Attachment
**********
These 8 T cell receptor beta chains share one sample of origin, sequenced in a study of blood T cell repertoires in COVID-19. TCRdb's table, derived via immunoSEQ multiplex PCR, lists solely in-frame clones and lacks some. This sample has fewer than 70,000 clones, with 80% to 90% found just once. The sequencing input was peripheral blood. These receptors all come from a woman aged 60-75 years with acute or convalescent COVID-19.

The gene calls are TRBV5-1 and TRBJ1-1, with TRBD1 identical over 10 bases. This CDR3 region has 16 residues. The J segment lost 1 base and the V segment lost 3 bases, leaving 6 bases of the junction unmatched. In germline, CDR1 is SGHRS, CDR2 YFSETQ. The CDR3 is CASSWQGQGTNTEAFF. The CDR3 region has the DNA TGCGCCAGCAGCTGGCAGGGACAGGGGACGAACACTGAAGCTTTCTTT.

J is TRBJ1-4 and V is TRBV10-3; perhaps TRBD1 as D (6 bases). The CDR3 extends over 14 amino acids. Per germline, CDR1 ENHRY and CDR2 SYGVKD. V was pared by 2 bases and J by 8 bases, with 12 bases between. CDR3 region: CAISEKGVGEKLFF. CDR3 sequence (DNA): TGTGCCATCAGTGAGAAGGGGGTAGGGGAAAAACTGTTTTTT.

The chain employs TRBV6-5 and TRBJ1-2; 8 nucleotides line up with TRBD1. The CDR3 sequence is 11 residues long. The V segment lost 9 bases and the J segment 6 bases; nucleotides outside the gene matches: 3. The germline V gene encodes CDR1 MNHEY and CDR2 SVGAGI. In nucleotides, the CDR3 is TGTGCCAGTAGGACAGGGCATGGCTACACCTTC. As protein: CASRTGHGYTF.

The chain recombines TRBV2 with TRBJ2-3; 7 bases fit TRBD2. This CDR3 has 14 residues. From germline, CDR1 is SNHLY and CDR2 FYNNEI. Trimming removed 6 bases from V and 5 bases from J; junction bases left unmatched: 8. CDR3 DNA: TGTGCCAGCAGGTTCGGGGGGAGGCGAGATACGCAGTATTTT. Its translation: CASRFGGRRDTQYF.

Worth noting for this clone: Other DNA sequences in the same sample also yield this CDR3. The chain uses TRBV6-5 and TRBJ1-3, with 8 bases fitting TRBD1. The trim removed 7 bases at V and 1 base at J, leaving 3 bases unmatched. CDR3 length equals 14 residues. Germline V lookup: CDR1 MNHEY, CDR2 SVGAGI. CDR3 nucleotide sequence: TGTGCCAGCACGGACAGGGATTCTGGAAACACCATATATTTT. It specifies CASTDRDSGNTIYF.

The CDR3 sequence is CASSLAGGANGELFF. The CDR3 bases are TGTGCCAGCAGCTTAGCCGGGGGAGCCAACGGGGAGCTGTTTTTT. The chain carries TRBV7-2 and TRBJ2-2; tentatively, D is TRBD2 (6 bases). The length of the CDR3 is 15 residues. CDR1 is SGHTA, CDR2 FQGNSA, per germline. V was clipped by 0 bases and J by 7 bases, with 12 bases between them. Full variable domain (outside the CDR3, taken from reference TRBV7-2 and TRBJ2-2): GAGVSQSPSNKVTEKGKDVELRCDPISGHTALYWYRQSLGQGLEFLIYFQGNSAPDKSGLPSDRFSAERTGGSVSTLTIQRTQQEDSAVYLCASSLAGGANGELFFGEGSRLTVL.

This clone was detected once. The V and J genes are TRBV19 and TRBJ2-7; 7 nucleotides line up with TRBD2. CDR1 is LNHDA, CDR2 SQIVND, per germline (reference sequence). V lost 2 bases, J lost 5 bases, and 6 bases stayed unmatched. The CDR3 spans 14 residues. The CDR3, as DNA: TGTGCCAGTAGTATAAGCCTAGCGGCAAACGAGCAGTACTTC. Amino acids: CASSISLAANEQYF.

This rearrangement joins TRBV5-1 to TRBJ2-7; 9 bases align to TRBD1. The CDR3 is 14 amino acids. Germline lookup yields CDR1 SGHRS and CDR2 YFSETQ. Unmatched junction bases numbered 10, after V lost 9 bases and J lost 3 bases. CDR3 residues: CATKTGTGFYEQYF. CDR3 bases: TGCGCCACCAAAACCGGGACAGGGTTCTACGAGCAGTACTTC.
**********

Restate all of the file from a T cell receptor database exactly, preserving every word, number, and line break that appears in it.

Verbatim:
These 8 T cell receptor beta chains share one sample of origin, sequenced in a study of blood T cell repertoires in COVID-19. TCRdb's table, derived via immunoSEQ multiplex PCR, lists solely in-frame clones and lacks some. This sample has fewer than 70,000 clones, with 80% to 90% found just once. The sequencing input was peripheral blood. These receptors all come from a woman aged 60-75 years with acute or convalescent COVID-19.

The gene calls are TRBV5-1 and TRBJ1-1, with TRBD1 identical over 10 bases. This CDR3 region has 16 residues. The J segment lost 1 base and the V segment lost 3 bases, leaving 6 bases of the junction unmatched. In germline, CDR1 is SGHRS, CDR2 YFSETQ. The CDR3 is CASSWQGQGTNTEAFF. The CDR3 region has the DNA TGCGCCAGCAGCTGGCAGGGACAGGGGACGAACACTGAAGCTTTCTTT.

J is TRBJ1-4 and V is TRBV10-3; perhaps TRBD1 as D (6 bases). The CDR3 extends over 14 amino acids. Per germline, CDR1 ENHRY and CDR2 SYGVKD. V was pared by 2 bases and J by 8 bases, with 12 bases between. CDR3 region: CAISEKGVGEKLFF. CDR3 sequence (DNA): TGTGCCATCAGTGAGAAGGGGGTAGGGGAAAAACTGTTTTTT.

The chain employs TRBV6-5 and TRBJ1-2; 8 nucleotides line up with TRBD1. The CDR3 sequence is 11 residues long. The V segment lost 9 bases and the J segment 6 bases; nucleotides outside the gene matches: 3. The germline V gene encodes CDR1 MNHEY and CDR2 SVGAGI. In nucleotides, the CDR3 is TGTGCCAGTAGGACAGGGCATGGCTACACCTTC. As protein: CASRTGHGYTF.

The chain recombines TRBV2 with TRBJ2-3; 7 bases fit TRBD2. This CDR3 has 14 residues. From germline, CDR1 is SNHLY and CDR2 FYNNEI. Trimming removed 6 bases from V and 5 bases from J; junction bases left unmatched: 8. CDR3 DNA: TGTGCCAGCAGGTTCGGGGGGAGGCGAGATACGCAGTATTTT. Its translation: CASRFGGRRDTQYF.

Worth noting for this clone: Other DNA sequences in the same sample also yield this CDR3. The chain uses TRBV6-5 and TRBJ1-3, with 8 bases fitting TRBD1. The trim removed 7 bases at V and 1 base at J, leaving 3 bases unmatched. CDR3 length equals 14 residues. Germline V lookup: CDR1 MNHEY, CDR2 SVGAGI. CDR3 nucleotide sequence: TGTGCCAGCACGGACAGGGATTCTGGAAACACCATATATTTT. It specifies CASTDRDSGNTIYF.

The CDR3 sequence is CASSLAGGANGELFF. The CDR3 bases are TGTGCCAGCAGCTTAGCCGGGGGAGCCAACGGGGAGCTGTTTTTT. The chain carries TRBV7-2 and TRBJ2-2; tentatively, D is TRBD2 (6 bases). The length of the CDR3 is 15 residues. CDR1 is SGHTA, CDR2 FQGNSA, per germline. V was clipped by 0 bases and J by 7 bases, with 12 bases between them. Full variable domain (outside the CDR3, taken from reference TRBV7-2 and TRBJ2-2): GAGVSQSPSNKVTEKGKDVELRCDPISGHTALYWYRQSLGQGLEFLIYFQGNSAPDKSGLPSDRFSAERTGGSVSTLTIQRTQQEDSAVYLCASSLAGGANGELFFGEGSRLTVL.

This clone was detected once. The V and J genes are TRBV19 and TRBJ2-7; 7 nucleotides line up with TRBD2. CDR1 is LNHDA, CDR2 SQIVND, per germline (reference sequence). V lost 2 bases, J lost 5 bases, and 6 bases stayed unmatched. The CDR3 spans 14 residues. The CDR3, as DNA: TGTGCCAGTAGTATAAGCCTAGCGGCAAACGAGCAGTACTTC. Amino acids: CASSISLAANEQYF.

This rearrangement joins TRBV5-1 to TRBJ2-7; 9 bases align to TRBD1. The CDR3 is 14 amino acids. Germline lookup yields CDR1 SGHRS and CDR2 YFSETQ. Unmatched junction bases numbered 10, after V lost 9 bases and J lost 3 bases. CDR3 residues: CATKTGTGFYEQYF. CDR3 bases: TGCGCCACCAAAACCGGGACAGGGTTCTACGAGCAGTACTTC.